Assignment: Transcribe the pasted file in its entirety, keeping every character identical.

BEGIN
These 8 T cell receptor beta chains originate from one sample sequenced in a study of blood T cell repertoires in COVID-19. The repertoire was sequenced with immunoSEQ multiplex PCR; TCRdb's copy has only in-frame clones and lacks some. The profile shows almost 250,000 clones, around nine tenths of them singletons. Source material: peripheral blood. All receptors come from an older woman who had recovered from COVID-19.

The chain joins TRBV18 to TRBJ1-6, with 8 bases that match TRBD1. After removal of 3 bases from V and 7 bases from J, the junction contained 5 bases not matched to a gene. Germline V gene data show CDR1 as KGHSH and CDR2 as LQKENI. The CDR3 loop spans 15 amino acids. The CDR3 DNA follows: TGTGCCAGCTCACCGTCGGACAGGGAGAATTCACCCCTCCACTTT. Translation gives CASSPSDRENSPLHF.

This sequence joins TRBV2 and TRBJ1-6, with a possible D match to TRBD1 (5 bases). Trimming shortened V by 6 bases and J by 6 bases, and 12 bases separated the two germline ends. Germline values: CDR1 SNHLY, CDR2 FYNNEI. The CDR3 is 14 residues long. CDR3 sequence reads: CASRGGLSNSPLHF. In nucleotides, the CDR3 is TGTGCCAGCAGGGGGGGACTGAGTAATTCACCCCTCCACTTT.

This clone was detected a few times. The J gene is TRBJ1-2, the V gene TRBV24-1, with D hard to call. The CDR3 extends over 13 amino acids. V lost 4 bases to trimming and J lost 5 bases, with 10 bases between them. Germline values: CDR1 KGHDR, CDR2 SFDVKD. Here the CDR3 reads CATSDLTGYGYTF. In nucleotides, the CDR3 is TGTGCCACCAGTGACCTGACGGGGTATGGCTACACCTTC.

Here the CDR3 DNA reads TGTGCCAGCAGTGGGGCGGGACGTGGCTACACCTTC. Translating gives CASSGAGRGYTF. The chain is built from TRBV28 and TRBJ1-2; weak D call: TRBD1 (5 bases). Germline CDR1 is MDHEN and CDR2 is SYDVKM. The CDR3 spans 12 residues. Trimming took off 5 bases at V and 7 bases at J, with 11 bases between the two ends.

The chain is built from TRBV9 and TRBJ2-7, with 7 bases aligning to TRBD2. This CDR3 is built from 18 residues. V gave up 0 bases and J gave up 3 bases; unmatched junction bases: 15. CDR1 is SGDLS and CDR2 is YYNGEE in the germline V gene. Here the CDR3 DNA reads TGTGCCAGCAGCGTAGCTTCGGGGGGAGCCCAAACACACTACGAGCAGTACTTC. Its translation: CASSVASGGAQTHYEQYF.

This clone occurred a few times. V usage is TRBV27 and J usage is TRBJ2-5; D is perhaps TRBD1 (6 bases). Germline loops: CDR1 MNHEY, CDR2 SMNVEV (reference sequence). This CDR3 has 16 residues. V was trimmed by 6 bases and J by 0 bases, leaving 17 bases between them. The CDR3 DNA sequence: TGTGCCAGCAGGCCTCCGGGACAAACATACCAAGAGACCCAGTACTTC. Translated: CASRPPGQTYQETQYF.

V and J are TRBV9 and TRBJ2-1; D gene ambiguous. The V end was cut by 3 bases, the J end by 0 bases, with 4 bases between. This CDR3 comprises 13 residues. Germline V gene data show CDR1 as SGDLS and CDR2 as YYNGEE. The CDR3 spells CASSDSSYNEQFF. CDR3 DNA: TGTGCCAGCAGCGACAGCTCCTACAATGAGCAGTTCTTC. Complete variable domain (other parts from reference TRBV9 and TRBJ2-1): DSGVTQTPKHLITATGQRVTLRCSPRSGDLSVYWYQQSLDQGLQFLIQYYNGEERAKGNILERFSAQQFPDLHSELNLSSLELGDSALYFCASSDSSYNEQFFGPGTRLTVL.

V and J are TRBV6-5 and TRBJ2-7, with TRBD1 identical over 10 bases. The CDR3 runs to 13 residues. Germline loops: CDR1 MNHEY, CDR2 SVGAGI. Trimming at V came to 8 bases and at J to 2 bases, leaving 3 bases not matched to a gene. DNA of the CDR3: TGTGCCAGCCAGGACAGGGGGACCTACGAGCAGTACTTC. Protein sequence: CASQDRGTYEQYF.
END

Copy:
These 8 T cell receptor beta chains originate from one sample sequenced in a study of blood T cell repertoires in COVID-19. The repertoire was sequenced with immunoSEQ multiplex PCR; TCRdb's copy has only in-frame clones and lacks some. The profile shows almost 250,000 clones, around nine tenths of them singletons. Source material: peripheral blood. All receptors come from an older woman who had recovered from COVID-19.

The chain joins TRBV18 to TRBJ1-6, with 8 bases that match TRBD1. After removal of 3 bases from V and 7 bases from J, the junction contained 5 bases not matched to a gene. Germline V gene data show CDR1 as KGHSH and CDR2 as LQKENI. The CDR3 loop spans 15 amino acids. The CDR3 DNA follows: TGTGCCAGCTCACCGTCGGACAGGGAGAATTCACCCCTCCACTTT. Translation gives CASSPSDRENSPLHF.

This sequence joins TRBV2 and TRBJ1-6, with a possible D match to TRBD1 (5 bases). Trimming shortened V by 6 bases and J by 6 bases, and 12 bases separated the two germline ends. Germline values: CDR1 SNHLY, CDR2 FYNNEI. The CDR3 is 14 residues long. CDR3 sequence reads: CASRGGLSNSPLHF. In nucleotides, the CDR3 is TGTGCCAGCAGGGGGGGACTGAGTAATTCACCCCTCCACTTT.

This clone was detected a few times. The J gene is TRBJ1-2, the V gene TRBV24-1, with D hard to call. The CDR3 extends over 13 amino acids. V lost 4 bases to trimming and J lost 5 bases, with 10 bases between them. Germline values: CDR1 KGHDR, CDR2 SFDVKD. Here the CDR3 reads CATSDLTGYGYTF. In nucleotides, the CDR3 is TGTGCCACCAGTGACCTGACGGGGTATGGCTACACCTTC.

Here the CDR3 DNA reads TGTGCCAGCAGTGGGGCGGGACGTGGCTACACCTTC. Translating gives CASSGAGRGYTF. The chain is built from TRBV28 and TRBJ1-2; weak D call: TRBD1 (5 bases). Germline CDR1 is MDHEN and CDR2 is SYDVKM. The CDR3 spans 12 residues. Trimming took off 5 bases at V and 7 bases at J, with 11 bases between the two ends.

The chain is built from TRBV9 and TRBJ2-7, with 7 bases aligning to TRBD2. This CDR3 is built from 18 residues. V gave up 0 bases and J gave up 3 bases; unmatched junction bases: 15. CDR1 is SGDLS and CDR2 is YYNGEE in the germline V gene. Here the CDR3 DNA reads TGTGCCAGCAGCGTAGCTTCGGGGGGAGCCCAAACACACTACGAGCAGTACTTC. Its translation: CASSVASGGAQTHYEQYF.

This clone occurred a few times. V usage is TRBV27 and J usage is TRBJ2-5; D is perhaps TRBD1 (6 bases). Germline loops: CDR1 MNHEY, CDR2 SMNVEV (reference sequence). This CDR3 has 16 residues. V was trimmed by 6 bases and J by 0 bases, leaving 17 bases between them. The CDR3 DNA sequence: TGTGCCAGCAGGCCTCCGGGACAAACATACCAAGAGACCCAGTACTTC. Translated: CASRPPGQTYQETQYF.

V and J are TRBV9 and TRBJ2-1; D gene ambiguous. The V end was cut by 3 bases, the J end by 0 bases, with 4 bases between. This CDR3 comprises 13 residues. Germline V gene data show CDR1 as SGDLS and CDR2 as YYNGEE. The CDR3 spells CASSDSSYNEQFF. CDR3 DNA: TGTGCCAGCAGCGACAGCTCCTACAATGAGCAGTTCTTC. Complete variable domain (other parts from reference TRBV9 and TRBJ2-1): DSGVTQTPKHLITATGQRVTLRCSPRSGDLSVYWYQQSLDQGLQFLIQYYNGEERAKGNILERFSAQQFPDLHSELNLSSLELGDSALYFCASSDSSYNEQFFGPGTRLTVL.

V and J are TRBV6-5 and TRBJ2-7, with TRBD1 identical over 10 bases. The CDR3 runs to 13 residues. Germline loops: CDR1 MNHEY, CDR2 SVGAGI. Trimming at V came to 8 bases and at J to 2 bases, leaving 3 bases not matched to a gene. DNA of the CDR3: TGTGCCAGCCAGGACAGGGGGACCTACGAGCAGTACTTC. Protein sequence: CASQDRGTYEQYF.